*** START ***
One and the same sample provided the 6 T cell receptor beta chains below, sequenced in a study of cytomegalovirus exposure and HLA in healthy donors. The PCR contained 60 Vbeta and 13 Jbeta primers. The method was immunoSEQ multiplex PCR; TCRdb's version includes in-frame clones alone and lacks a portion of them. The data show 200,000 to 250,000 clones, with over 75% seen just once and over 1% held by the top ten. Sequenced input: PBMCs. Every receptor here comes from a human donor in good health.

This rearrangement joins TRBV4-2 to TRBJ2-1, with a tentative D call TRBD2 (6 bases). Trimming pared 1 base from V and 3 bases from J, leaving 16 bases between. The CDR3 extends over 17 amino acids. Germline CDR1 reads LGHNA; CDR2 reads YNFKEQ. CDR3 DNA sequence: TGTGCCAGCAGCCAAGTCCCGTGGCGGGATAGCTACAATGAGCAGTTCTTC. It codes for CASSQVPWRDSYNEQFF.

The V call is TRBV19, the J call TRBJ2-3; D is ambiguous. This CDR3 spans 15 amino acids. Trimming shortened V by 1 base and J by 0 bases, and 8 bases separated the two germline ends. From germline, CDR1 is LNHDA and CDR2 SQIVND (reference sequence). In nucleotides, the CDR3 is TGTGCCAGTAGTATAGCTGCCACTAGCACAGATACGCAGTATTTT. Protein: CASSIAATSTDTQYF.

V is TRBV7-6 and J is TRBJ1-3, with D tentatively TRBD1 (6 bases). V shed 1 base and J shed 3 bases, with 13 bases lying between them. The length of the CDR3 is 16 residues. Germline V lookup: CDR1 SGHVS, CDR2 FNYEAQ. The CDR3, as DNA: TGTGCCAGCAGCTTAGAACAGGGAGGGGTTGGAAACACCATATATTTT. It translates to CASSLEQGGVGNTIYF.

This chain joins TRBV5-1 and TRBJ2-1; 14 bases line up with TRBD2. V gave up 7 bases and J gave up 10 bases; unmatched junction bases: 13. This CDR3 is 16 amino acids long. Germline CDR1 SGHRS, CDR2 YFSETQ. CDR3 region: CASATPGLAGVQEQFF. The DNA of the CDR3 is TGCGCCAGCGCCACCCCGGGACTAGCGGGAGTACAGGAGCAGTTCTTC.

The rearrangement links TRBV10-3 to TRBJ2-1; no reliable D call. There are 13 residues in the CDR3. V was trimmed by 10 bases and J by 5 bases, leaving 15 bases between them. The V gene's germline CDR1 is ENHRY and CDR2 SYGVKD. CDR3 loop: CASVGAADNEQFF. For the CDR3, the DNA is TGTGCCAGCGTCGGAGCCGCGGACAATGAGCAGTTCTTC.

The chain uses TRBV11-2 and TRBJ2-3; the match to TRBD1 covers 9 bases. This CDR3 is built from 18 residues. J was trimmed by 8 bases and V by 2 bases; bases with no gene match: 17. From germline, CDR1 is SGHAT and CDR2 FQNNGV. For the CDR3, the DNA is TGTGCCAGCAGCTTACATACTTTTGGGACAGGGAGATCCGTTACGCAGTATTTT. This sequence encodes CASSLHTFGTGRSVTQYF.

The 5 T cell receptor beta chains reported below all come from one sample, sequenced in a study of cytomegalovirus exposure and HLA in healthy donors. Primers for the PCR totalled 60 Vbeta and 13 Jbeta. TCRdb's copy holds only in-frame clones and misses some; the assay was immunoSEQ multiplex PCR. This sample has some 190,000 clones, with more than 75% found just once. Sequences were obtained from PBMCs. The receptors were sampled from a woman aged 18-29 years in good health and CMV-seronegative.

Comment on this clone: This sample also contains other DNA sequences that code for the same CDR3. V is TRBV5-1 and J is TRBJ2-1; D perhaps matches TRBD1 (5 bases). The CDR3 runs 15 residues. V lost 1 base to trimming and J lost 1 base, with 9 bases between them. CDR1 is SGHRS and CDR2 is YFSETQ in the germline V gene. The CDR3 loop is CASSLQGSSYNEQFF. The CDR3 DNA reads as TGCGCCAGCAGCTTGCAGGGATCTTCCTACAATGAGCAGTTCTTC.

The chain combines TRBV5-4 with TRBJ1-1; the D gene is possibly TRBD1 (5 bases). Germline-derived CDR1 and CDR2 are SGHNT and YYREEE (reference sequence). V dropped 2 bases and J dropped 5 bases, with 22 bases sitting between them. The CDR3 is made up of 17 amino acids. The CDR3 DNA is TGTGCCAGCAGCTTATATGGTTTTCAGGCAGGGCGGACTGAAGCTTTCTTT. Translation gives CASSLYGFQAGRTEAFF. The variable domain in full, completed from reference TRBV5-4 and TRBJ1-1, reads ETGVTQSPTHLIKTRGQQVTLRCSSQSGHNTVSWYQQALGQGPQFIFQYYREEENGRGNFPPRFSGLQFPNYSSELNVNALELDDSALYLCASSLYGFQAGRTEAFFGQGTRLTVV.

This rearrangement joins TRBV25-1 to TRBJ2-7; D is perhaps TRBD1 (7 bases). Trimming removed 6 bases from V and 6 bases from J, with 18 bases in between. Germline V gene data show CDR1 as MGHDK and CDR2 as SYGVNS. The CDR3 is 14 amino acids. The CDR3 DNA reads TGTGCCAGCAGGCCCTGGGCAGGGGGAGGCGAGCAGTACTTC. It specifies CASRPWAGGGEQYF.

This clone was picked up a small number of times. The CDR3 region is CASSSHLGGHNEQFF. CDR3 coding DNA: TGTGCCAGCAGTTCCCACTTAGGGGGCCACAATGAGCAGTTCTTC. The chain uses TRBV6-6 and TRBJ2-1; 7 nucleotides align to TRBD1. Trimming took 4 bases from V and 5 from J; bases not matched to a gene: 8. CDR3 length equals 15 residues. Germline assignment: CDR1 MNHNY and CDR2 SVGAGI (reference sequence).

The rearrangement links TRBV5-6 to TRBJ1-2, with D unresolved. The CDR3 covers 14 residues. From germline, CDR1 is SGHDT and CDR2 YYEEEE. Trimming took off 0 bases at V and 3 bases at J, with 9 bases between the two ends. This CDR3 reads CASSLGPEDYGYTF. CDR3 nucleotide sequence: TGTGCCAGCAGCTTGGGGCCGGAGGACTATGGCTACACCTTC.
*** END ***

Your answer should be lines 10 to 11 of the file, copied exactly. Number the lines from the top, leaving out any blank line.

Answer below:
The chain combines TRBV5-4 with TRBJ1-1; the D gene is possibly TRBD1 (5 bases). Germline-derived CDR1 and CDR2 are SGHNT and YYREEE (reference sequence). V dropped 2 bases and J dropped 5 bases, with 22 bases sitting between them. The CDR3 is made up of 17 amino acids. The CDR3 DNA is TGTGCCAGCAGCTTATATGGTTTTCAGGCAGGGCGGACTGAAGCTTTCTTT. Translation gives CASSLYGFQAGRTEAFF. The variable domain in full, completed from reference TRBV5-4 and TRBJ1-1, reads ETGVTQSPTHLIKTRGQQVTLRCSSQSGHNTVSWYQQALGQGPQFIFQYYREEENGRGNFPPRFSGLQFPNYSSELNVNALELDDSALYLCASSLYGFQAGRTEAFFGQGTRLTVV.

This rearrangement joins TRBV25-1 to TRBJ2-7; D is perhaps TRBD1 (7 bases). Trimming removed 6 bases from V and 6 bases from J, with 18 bases in between. Germline V gene data show CDR1 as MGHDK and CDR2 as SYGVNS. The CDR3 is 14 amino acids. The CDR3 DNA reads TGTGCCAGCAGGCCCTGGGCAGGGGGAGGCGAGCAGTACTTC. It specifies CASRPWAGGGEQYF.